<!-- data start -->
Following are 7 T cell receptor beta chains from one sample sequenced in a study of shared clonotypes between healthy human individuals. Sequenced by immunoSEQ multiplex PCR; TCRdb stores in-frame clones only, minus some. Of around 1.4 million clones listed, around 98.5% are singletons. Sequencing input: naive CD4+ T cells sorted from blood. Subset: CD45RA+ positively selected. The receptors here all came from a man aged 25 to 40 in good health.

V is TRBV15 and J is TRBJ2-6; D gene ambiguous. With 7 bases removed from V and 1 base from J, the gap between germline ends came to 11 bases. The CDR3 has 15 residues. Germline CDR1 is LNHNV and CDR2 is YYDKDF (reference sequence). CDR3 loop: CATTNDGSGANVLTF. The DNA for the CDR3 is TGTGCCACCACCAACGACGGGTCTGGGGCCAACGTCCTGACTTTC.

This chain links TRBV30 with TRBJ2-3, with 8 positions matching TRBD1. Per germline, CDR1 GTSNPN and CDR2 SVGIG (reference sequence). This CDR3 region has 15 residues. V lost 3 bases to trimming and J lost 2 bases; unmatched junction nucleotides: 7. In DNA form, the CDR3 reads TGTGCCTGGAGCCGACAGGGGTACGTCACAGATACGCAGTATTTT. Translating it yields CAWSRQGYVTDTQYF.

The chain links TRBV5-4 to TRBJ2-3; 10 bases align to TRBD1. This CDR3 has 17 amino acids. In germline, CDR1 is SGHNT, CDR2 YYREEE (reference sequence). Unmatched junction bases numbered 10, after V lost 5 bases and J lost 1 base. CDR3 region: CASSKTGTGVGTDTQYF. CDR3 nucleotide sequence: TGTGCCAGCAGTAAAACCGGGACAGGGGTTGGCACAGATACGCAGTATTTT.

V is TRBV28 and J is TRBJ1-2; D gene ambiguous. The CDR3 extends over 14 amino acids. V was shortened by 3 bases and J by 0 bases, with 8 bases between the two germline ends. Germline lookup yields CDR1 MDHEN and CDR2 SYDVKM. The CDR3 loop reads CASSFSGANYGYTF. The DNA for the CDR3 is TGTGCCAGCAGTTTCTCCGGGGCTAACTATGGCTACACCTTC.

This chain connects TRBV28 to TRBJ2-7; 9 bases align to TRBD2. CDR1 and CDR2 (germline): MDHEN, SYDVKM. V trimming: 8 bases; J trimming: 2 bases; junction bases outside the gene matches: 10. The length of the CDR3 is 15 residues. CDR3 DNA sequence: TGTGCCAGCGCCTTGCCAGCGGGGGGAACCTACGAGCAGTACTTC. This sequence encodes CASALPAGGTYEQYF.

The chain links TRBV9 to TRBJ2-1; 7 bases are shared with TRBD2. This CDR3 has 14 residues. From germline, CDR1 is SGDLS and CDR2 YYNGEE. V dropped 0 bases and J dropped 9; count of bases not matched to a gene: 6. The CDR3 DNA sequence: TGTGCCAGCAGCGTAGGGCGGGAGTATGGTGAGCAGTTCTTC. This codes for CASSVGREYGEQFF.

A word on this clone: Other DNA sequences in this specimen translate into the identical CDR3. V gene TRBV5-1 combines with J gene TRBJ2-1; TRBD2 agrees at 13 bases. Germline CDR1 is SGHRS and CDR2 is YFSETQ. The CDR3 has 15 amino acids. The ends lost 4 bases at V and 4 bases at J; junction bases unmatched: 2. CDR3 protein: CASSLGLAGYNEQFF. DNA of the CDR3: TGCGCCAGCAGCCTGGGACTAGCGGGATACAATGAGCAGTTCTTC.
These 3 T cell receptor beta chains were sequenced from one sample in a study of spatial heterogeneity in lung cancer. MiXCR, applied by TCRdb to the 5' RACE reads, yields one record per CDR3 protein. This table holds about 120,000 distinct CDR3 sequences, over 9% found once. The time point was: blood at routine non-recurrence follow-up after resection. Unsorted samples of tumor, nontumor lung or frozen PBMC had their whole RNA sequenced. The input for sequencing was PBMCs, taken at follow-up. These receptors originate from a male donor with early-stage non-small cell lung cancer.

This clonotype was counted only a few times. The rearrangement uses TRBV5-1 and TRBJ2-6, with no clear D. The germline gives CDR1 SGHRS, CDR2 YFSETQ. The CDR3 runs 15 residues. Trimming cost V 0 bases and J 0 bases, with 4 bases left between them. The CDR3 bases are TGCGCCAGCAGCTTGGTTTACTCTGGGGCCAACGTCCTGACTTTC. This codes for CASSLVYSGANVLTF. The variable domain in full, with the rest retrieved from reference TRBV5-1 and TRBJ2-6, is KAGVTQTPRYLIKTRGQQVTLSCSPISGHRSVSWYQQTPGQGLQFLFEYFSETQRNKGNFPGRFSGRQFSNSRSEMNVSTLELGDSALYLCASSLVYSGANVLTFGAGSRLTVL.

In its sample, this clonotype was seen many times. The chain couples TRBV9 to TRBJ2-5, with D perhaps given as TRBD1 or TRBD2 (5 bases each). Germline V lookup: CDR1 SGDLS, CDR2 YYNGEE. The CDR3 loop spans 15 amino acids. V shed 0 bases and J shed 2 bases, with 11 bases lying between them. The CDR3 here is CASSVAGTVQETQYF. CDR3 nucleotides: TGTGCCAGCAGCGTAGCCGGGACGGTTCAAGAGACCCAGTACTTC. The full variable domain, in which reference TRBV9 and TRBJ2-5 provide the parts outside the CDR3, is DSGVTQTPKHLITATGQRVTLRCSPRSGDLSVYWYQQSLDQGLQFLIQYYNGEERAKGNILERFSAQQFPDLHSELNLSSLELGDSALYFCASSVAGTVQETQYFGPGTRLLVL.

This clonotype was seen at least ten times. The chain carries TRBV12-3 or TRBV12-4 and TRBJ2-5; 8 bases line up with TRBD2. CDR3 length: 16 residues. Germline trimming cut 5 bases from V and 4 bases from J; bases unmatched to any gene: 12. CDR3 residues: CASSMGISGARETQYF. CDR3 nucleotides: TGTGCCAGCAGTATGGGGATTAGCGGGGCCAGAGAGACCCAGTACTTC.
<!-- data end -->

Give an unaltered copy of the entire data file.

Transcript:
Following are 7 T cell receptor beta chains from one sample sequenced in a study of shared clonotypes between healthy human individuals. Sequenced by immunoSEQ multiplex PCR; TCRdb stores in-frame clones only, minus some. Of around 1.4 million clones listed, around 98.5% are singletons. Sequencing input: naive CD4+ T cells sorted from blood. Subset: CD45RA+ positively selected. The receptors here all came from a man aged 25 to 40 in good health.

V is TRBV15 and J is TRBJ2-6; D gene ambiguous. With 7 bases removed from V and 1 base from J, the gap between germline ends came to 11 bases. The CDR3 has 15 residues. Germline CDR1 is LNHNV and CDR2 is YYDKDF (reference sequence). CDR3 loop: CATTNDGSGANVLTF. The DNA for the CDR3 is TGTGCCACCACCAACGACGGGTCTGGGGCCAACGTCCTGACTTTC.

This chain links TRBV30 with TRBJ2-3, with 8 positions matching TRBD1. Per germline, CDR1 GTSNPN and CDR2 SVGIG (reference sequence). This CDR3 region has 15 residues. V lost 3 bases to trimming and J lost 2 bases; unmatched junction nucleotides: 7. In DNA form, the CDR3 reads TGTGCCTGGAGCCGACAGGGGTACGTCACAGATACGCAGTATTTT. Translating it yields CAWSRQGYVTDTQYF.

The chain links TRBV5-4 to TRBJ2-3; 10 bases align to TRBD1. This CDR3 has 17 amino acids. In germline, CDR1 is SGHNT, CDR2 YYREEE (reference sequence). Unmatched junction bases numbered 10, after V lost 5 bases and J lost 1 base. CDR3 region: CASSKTGTGVGTDTQYF. CDR3 nucleotide sequence: TGTGCCAGCAGTAAAACCGGGACAGGGGTTGGCACAGATACGCAGTATTTT.

V is TRBV28 and J is TRBJ1-2; D gene ambiguous. The CDR3 extends over 14 amino acids. V was shortened by 3 bases and J by 0 bases, with 8 bases between the two germline ends. Germline lookup yields CDR1 MDHEN and CDR2 SYDVKM. The CDR3 loop reads CASSFSGANYGYTF. The DNA for the CDR3 is TGTGCCAGCAGTTTCTCCGGGGCTAACTATGGCTACACCTTC.

This chain connects TRBV28 to TRBJ2-7; 9 bases align to TRBD2. CDR1 and CDR2 (germline): MDHEN, SYDVKM. V trimming: 8 bases; J trimming: 2 bases; junction bases outside the gene matches: 10. The length of the CDR3 is 15 residues. CDR3 DNA sequence: TGTGCCAGCGCCTTGCCAGCGGGGGGAACCTACGAGCAGTACTTC. This sequence encodes CASALPAGGTYEQYF.

The chain links TRBV9 to TRBJ2-1; 7 bases are shared with TRBD2. This CDR3 has 14 residues. From germline, CDR1 is SGDLS and CDR2 YYNGEE. V dropped 0 bases and J dropped 9; count of bases not matched to a gene: 6. The CDR3 DNA sequence: TGTGCCAGCAGCGTAGGGCGGGAGTATGGTGAGCAGTTCTTC. This codes for CASSVGREYGEQFF.

A word on this clone: Other DNA sequences in this specimen translate into the identical CDR3. V gene TRBV5-1 combines with J gene TRBJ2-1; TRBD2 agrees at 13 bases. Germline CDR1 is SGHRS and CDR2 is YFSETQ. The CDR3 has 15 amino acids. The ends lost 4 bases at V and 4 bases at J; junction bases unmatched: 2. CDR3 protein: CASSLGLAGYNEQFF. DNA of the CDR3: TGCGCCAGCAGCCTGGGACTAGCGGGATACAATGAGCAGTTCTTC.
These 3 T cell receptor beta chains were sequenced from one sample in a study of spatial heterogeneity in lung cancer. MiXCR, applied by TCRdb to the 5' RACE reads, yields one record per CDR3 protein. This table holds about 120,000 distinct CDR3 sequences, over 9% found once. The time point was: blood at routine non-recurrence follow-up after resection. Unsorted samples of tumor, nontumor lung or frozen PBMC had their whole RNA sequenced. The input for sequencing was PBMCs, taken at follow-up. These receptors originate from a male donor with early-stage non-small cell lung cancer.

This clonotype was counted only a few times. The rearrangement uses TRBV5-1 and TRBJ2-6, with no clear D. The germline gives CDR1 SGHRS, CDR2 YFSETQ. The CDR3 runs 15 residues. Trimming cost V 0 bases and J 0 bases, with 4 bases left between them. The CDR3 bases are TGCGCCAGCAGCTTGGTTTACTCTGGGGCCAACGTCCTGACTTTC. This codes for CASSLVYSGANVLTF. The variable domain in full, with the rest retrieved from reference TRBV5-1 and TRBJ2-6, is KAGVTQTPRYLIKTRGQQVTLSCSPISGHRSVSWYQQTPGQGLQFLFEYFSETQRNKGNFPGRFSGRQFSNSRSEMNVSTLELGDSALYLCASSLVYSGANVLTFGAGSRLTVL.

In its sample, this clonotype was seen many times. The chain couples TRBV9 to TRBJ2-5, with D perhaps given as TRBD1 or TRBD2 (5 bases each). Germline V lookup: CDR1 SGDLS, CDR2 YYNGEE. The CDR3 loop spans 15 amino acids. V shed 0 bases and J shed 2 bases, with 11 bases lying between them. The CDR3 here is CASSVAGTVQETQYF. CDR3 nucleotides: TGTGCCAGCAGCGTAGCCGGGACGGTTCAAGAGACCCAGTACTTC. The full variable domain, in which reference TRBV9 and TRBJ2-5 provide the parts outside the CDR3, is DSGVTQTPKHLITATGQRVTLRCSPRSGDLSVYWYQQSLDQGLQFLIQYYNGEERAKGNILERFSAQQFPDLHSELNLSSLELGDSALYFCASSVAGTVQETQYFGPGTRLLVL.

This clonotype was seen at least ten times. The chain carries TRBV12-3 or TRBV12-4 and TRBJ2-5; 8 bases line up with TRBD2. CDR3 length: 16 residues. Germline trimming cut 5 bases from V and 4 bases from J; bases unmatched to any gene: 12. CDR3 residues: CASSMGISGARETQYF. CDR3 nucleotides: TGTGCCAGCAGTATGGGGATTAGCGGGGCCAGAGAGACCCAGTACTTC.